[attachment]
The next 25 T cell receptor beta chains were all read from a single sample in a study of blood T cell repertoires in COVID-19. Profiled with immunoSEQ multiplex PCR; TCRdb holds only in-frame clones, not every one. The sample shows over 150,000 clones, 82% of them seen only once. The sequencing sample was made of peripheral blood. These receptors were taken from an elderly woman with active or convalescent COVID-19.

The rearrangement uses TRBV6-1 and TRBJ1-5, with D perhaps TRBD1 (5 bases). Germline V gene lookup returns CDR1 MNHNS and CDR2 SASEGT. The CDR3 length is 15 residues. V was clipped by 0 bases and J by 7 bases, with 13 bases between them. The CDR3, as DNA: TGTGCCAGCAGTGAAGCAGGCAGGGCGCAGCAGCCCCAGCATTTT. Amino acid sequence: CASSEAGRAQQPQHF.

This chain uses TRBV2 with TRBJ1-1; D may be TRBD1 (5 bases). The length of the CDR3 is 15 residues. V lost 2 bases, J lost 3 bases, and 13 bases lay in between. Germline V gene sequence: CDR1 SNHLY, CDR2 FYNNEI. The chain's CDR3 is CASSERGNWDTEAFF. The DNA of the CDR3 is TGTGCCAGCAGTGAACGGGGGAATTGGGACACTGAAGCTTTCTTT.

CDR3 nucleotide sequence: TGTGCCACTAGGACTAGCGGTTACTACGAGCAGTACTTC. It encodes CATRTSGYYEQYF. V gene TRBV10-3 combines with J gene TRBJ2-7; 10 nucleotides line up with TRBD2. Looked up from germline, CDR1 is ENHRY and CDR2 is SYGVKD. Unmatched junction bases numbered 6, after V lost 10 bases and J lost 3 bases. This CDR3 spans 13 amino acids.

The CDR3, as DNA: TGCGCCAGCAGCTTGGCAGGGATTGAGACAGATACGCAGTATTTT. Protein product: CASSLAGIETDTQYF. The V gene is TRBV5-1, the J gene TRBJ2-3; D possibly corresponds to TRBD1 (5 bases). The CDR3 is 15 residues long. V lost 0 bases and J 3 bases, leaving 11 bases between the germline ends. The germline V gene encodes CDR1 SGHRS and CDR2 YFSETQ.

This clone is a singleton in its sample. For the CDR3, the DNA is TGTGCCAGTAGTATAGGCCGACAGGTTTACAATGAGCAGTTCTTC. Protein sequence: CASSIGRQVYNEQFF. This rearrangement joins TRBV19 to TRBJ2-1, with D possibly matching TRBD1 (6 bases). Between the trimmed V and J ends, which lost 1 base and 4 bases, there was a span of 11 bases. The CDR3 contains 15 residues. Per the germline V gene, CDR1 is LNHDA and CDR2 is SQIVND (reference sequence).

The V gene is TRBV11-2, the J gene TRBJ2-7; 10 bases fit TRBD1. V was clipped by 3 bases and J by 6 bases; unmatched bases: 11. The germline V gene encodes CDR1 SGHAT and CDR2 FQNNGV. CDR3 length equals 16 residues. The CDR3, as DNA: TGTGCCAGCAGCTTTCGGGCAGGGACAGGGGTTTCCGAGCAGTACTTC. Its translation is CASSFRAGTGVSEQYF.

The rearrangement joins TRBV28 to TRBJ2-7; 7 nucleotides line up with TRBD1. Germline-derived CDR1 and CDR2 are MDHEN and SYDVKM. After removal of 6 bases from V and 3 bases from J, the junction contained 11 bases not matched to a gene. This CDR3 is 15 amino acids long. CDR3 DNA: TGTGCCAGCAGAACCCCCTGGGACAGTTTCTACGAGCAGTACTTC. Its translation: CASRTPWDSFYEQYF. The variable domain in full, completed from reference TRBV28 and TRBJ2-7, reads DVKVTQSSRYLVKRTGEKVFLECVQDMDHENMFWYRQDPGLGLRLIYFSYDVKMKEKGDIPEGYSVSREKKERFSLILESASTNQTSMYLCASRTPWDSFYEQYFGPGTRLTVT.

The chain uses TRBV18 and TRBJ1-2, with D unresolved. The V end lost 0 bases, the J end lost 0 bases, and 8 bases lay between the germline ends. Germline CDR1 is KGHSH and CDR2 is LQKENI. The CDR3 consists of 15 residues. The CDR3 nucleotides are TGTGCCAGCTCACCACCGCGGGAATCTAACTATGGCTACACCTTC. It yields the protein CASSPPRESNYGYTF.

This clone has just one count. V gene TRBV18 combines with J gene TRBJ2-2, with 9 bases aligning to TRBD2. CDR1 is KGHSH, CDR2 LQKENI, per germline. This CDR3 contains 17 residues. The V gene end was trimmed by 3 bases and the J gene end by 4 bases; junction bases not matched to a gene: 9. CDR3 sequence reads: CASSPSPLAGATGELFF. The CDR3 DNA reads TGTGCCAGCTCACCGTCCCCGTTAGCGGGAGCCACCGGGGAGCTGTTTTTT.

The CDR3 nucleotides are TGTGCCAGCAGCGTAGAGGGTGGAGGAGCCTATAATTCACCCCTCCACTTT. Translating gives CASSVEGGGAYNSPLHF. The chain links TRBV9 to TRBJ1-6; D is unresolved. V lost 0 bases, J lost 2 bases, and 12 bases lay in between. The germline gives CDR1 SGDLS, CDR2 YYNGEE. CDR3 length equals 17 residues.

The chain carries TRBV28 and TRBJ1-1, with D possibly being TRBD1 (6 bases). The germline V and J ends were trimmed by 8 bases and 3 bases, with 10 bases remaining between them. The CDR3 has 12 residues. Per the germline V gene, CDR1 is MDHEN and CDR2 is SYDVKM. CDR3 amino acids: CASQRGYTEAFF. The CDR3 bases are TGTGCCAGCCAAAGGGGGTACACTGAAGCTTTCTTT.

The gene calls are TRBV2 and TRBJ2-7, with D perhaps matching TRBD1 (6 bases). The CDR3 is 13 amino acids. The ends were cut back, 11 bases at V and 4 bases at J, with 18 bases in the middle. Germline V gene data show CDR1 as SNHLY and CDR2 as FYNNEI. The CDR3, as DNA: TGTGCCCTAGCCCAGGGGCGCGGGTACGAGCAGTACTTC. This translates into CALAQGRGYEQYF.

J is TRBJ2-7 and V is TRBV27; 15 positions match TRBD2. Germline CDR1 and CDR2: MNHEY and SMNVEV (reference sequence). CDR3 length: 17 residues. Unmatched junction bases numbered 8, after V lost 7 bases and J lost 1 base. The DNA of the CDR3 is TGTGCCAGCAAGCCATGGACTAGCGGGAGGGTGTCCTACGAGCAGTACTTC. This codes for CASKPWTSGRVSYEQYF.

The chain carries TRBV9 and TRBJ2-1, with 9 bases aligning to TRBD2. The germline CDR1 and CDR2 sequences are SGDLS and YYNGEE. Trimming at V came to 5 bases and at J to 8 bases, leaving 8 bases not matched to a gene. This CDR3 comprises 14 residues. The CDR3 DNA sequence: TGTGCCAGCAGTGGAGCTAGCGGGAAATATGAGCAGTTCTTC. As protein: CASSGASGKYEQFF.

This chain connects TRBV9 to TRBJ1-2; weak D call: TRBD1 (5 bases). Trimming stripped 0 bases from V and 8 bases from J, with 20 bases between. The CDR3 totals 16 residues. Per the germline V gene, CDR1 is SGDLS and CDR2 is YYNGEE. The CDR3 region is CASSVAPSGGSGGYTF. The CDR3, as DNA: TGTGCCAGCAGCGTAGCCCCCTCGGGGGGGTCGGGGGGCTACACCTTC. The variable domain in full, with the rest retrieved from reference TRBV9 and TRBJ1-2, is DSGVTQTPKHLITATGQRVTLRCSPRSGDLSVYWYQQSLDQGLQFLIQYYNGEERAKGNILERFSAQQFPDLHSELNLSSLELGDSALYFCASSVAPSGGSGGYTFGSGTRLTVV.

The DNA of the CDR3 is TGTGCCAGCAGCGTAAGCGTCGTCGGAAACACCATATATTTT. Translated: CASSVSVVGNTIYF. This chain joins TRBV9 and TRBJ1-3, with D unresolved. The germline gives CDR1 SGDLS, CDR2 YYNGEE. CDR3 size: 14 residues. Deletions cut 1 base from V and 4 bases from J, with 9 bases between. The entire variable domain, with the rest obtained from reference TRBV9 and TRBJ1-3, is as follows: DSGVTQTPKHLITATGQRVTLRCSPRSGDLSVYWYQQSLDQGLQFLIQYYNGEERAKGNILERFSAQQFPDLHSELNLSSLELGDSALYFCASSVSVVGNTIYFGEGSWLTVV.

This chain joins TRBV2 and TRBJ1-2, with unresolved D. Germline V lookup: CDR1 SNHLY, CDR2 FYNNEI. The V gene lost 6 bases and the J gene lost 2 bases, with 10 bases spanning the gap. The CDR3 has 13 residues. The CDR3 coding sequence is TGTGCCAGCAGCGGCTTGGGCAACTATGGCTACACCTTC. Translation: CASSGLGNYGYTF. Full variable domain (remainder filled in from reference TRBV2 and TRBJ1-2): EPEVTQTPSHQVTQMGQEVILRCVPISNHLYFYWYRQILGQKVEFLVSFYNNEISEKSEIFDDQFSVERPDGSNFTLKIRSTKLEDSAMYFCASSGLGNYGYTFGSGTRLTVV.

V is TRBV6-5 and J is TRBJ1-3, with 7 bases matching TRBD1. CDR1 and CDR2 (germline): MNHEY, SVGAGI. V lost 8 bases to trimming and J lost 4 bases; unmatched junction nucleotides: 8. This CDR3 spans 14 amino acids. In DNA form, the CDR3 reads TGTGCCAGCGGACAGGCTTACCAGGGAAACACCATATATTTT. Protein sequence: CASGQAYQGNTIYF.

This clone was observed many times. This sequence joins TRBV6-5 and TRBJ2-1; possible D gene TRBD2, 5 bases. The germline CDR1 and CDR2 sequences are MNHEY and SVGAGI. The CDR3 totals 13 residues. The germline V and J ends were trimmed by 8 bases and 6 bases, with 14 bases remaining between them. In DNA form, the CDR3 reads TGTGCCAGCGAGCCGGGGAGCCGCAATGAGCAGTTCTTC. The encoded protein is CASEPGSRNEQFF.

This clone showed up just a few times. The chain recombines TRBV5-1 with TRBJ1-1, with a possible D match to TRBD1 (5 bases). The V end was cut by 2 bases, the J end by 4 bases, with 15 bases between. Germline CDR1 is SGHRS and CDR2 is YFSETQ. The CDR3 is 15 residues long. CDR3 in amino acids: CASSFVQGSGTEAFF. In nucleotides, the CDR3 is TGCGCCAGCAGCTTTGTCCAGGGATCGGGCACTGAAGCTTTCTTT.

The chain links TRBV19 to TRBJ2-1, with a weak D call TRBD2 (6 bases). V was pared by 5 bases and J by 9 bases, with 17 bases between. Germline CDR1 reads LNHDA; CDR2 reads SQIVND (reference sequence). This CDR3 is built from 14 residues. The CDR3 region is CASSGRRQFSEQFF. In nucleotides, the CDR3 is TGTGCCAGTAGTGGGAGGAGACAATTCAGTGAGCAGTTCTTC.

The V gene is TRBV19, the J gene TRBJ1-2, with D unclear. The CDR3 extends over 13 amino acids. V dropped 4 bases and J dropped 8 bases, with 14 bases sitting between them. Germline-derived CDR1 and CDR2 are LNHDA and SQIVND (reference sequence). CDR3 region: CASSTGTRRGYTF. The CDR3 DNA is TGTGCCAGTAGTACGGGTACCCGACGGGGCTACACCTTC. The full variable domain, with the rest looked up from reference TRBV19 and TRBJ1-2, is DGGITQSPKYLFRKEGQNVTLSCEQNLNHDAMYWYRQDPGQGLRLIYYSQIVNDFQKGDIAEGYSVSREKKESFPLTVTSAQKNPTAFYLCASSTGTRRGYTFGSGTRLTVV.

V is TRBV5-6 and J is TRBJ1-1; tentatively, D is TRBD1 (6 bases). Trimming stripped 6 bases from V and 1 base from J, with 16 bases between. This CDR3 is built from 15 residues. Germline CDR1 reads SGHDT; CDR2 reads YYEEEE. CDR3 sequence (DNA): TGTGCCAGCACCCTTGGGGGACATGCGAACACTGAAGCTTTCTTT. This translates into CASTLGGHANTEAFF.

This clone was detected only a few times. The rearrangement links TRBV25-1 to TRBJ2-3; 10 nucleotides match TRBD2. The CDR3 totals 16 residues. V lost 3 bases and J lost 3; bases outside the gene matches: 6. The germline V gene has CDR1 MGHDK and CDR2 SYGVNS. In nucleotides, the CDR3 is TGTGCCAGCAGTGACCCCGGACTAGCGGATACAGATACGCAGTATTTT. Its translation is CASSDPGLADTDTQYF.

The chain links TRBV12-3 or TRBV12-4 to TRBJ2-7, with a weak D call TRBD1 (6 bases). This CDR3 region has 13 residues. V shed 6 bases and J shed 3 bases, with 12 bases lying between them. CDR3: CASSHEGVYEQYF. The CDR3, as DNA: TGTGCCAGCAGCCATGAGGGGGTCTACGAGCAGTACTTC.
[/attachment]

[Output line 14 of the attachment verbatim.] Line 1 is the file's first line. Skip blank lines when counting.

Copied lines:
J is TRBJ2-7 and V is TRBV27; 15 positions match TRBD2. Germline CDR1 and CDR2: MNHEY and SMNVEV (reference sequence). CDR3 length: 17 residues. Unmatched junction bases numbered 8, after V lost 7 bases and J lost 1 base. The DNA of the CDR3 is TGTGCCAGCAAGCCATGGACTAGCGGGAGGGTGTCCTACGAGCAGTACTTC. This codes for CASKPWTSGRVSYEQYF.